Investor Sentiment: So Far Not Different This Time

By: Guy Lerner | Mon, May 4, 2009
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There really hasn't been any change in investor sentiment, but this is not unusual at market tops, which tend to be more drawn out affairs as the discourse between bulls and bears takes on a deafening pitch.

The bulls believe the worst is behind us as stabilization in the economy will lead to growth and profits. Being the all knowing and all seeing amorphous beast that it is, the market's meteoric rise over the past 2 months can only mean one thing: there are better times ahead. We investors - of normal ability and who hail from Main Street - just don't see it. The markets always turn ahead of the economy, and this time is no different. (Editor's note: this is another piece of Wall Street dogma.)

The bears would argue that this is just a another bear market rally based upon hope. The economy remains on shaky ground, and the only thing that has changed is that the economic picture is "less bad" than a couple of months ago. The technical picture (i.e., market breadth or internals) is more consistent with a bear market rally.

Several weeks down the road, I am sure we will have our answer, and the truth -if it really matters at all- will likely lie somewhere in between. With so many voices out there, sometimes it is hard to know what we should believe.

And this is the nature of market tops. The bear market top of 2008 was a year in the making. March, 2007 was the first bearish salvo. January, 2008 was the confirmation that the bear market had begun, and May, 2008 saw a retest of the January, 2008 breakdown. This was a bull - bear discourse of epic proportion that lead to a massive deleveraging and a breathtaking fall in asset prices.

But I digress....

I think this intermediate term top will take its time to develop, and eventually unravel in the discourse of "where do we go from here?". Yes, the economy has stabilized but the risk for the bulls is this: "where do we go from here?"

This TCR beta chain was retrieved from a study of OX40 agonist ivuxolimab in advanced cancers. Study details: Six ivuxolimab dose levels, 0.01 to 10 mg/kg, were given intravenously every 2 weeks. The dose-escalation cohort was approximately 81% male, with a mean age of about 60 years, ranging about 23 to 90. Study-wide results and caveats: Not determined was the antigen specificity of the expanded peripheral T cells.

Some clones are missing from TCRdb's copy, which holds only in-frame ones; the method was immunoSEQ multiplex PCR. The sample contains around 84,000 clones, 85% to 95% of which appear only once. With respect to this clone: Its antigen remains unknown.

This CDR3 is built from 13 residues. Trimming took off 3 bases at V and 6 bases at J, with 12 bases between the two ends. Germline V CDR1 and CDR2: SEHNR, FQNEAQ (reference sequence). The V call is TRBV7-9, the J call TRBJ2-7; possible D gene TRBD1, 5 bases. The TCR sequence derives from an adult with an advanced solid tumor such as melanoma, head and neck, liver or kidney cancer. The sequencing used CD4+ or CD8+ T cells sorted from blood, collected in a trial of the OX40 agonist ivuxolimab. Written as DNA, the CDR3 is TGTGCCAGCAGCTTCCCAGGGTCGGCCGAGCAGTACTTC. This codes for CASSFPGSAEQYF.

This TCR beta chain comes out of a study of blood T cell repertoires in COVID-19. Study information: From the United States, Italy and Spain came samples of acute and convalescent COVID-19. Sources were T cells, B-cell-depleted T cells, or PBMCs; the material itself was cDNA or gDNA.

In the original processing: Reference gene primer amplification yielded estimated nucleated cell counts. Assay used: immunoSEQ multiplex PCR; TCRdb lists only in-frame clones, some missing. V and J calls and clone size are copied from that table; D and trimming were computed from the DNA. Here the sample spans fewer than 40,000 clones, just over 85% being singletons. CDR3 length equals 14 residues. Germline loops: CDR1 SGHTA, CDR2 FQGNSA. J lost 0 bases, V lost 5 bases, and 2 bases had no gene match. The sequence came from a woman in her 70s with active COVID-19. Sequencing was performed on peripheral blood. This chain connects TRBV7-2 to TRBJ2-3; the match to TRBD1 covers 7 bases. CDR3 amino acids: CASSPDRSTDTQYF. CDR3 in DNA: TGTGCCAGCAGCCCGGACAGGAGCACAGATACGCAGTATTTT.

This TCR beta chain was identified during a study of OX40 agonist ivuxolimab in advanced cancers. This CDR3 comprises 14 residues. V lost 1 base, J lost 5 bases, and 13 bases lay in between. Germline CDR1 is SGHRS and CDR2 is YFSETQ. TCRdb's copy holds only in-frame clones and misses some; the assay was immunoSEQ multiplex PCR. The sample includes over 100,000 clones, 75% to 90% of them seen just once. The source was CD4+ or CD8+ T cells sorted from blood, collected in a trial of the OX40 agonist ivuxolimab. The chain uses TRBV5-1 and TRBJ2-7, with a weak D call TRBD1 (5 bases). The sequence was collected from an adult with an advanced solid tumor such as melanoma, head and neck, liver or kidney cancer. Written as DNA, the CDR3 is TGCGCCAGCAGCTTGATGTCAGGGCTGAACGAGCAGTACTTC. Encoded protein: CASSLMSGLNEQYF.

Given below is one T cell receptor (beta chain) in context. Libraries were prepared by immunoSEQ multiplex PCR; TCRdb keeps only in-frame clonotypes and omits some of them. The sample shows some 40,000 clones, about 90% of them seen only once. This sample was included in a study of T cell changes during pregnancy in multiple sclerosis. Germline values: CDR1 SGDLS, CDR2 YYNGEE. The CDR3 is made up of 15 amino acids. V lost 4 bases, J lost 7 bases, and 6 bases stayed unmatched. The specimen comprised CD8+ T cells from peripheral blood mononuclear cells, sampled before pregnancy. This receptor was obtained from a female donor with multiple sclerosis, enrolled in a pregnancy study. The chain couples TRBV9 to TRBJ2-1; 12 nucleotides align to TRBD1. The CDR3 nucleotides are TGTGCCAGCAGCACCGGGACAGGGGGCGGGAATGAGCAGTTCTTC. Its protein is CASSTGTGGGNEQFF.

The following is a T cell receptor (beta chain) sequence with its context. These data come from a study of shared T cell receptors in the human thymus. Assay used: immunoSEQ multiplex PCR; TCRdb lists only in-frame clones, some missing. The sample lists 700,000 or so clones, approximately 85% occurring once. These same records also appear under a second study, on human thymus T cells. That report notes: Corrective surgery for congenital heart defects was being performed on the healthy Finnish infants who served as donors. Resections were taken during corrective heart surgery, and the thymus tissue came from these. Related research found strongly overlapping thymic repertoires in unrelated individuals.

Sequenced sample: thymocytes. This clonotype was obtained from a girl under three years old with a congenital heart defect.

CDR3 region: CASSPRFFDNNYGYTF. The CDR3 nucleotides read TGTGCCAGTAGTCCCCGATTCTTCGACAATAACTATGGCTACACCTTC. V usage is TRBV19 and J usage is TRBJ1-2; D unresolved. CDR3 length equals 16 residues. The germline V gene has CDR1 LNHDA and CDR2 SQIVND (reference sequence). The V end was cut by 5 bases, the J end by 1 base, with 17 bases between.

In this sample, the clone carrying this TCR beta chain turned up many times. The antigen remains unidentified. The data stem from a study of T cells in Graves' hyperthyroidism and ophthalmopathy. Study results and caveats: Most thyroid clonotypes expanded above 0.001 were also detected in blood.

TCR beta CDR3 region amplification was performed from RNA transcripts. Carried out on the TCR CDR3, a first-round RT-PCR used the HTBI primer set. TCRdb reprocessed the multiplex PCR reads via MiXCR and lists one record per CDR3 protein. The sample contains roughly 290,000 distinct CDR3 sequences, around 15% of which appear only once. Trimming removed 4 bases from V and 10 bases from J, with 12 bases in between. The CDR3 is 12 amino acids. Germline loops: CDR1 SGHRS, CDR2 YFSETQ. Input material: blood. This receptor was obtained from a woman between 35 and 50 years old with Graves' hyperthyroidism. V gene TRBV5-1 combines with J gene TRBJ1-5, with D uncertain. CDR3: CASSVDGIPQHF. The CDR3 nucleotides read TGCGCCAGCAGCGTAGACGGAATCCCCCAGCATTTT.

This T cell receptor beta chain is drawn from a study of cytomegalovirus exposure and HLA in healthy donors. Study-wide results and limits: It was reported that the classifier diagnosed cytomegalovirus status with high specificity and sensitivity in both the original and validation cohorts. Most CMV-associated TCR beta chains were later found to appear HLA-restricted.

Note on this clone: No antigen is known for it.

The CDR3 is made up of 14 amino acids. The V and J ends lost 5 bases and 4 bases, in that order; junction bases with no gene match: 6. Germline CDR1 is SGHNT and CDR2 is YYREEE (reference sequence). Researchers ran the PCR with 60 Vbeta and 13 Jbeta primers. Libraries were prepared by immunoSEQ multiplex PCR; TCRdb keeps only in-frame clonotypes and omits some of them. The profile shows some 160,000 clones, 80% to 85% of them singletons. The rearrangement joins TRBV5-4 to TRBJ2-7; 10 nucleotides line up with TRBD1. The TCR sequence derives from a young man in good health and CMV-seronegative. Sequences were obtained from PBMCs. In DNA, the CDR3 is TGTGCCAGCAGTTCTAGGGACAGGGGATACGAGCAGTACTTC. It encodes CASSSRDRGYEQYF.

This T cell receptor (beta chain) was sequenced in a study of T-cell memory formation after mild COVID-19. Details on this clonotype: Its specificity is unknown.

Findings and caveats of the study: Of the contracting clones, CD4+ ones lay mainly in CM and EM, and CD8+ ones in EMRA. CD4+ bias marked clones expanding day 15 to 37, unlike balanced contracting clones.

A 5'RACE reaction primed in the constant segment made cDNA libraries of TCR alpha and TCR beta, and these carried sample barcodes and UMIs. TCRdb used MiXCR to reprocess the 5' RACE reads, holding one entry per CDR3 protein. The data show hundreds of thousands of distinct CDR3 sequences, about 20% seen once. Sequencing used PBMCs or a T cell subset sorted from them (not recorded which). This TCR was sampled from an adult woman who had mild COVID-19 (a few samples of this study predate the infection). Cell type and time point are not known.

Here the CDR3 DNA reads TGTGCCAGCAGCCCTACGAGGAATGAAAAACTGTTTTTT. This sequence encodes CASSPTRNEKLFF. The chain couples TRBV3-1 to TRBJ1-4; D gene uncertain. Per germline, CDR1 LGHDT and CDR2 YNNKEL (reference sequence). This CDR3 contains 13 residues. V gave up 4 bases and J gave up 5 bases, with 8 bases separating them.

The burden of proof is with the bulls. History is with the bears. And so far it is not different this time. This is now the 7th week in a row where investor sentiment, as measured by the "Dumb Money" indicator, remains neutral. When we couple this with the fact that prices on the major stock indices remain below their 40 week moving averages, there is a high likelihood that the market will rollover in the next several weeks. When I first made this observation 2 weeks ago (see "Investor Sentiment: Time To Sell Strength And Tighten Up Stops"), the S&P500 closed the week at 869.60; this past week the S&P500 closed at 877.52. Hey, a 1% gain over the past 2 weeks works out to a 26% gain annualized and this is nothing to sneeze at. But it pails in comparison to the 20% plus gain over the prior 6 week period. The NASDAQ 100 is up almost 3% and it is sitting above its 40 week moving average. This is still within the context of a bear market rally, and I don't see anything different to suggest that it is different this time.

The "Dumb Money" indicator is shown in figure 1, and it is in the neutral zone. The "dumb money" looks for extremes in the data from 4 different groups of investors who historically have been wrong on the market: 1) Investor Intelligence; 2) Market Vane; 3) American Association of Individual Investors; and 4) the put call ratio.

Figure1. "Dumb Money"/ weekly

The "Smart Money" indicator is shown in figure 2 (middle panel). The "smart money" indicator is a composite of the following data: 1) public to specialist short ratio; 2) specialist short to total short ratio; 3) SP100 option traders. I have placed the "Dumb Money" indicator in the lower panel.

Figure 2. "Smart Money"/ weekly



Guy Lerner

Author: Guy Lerner

Guy M. Lerner

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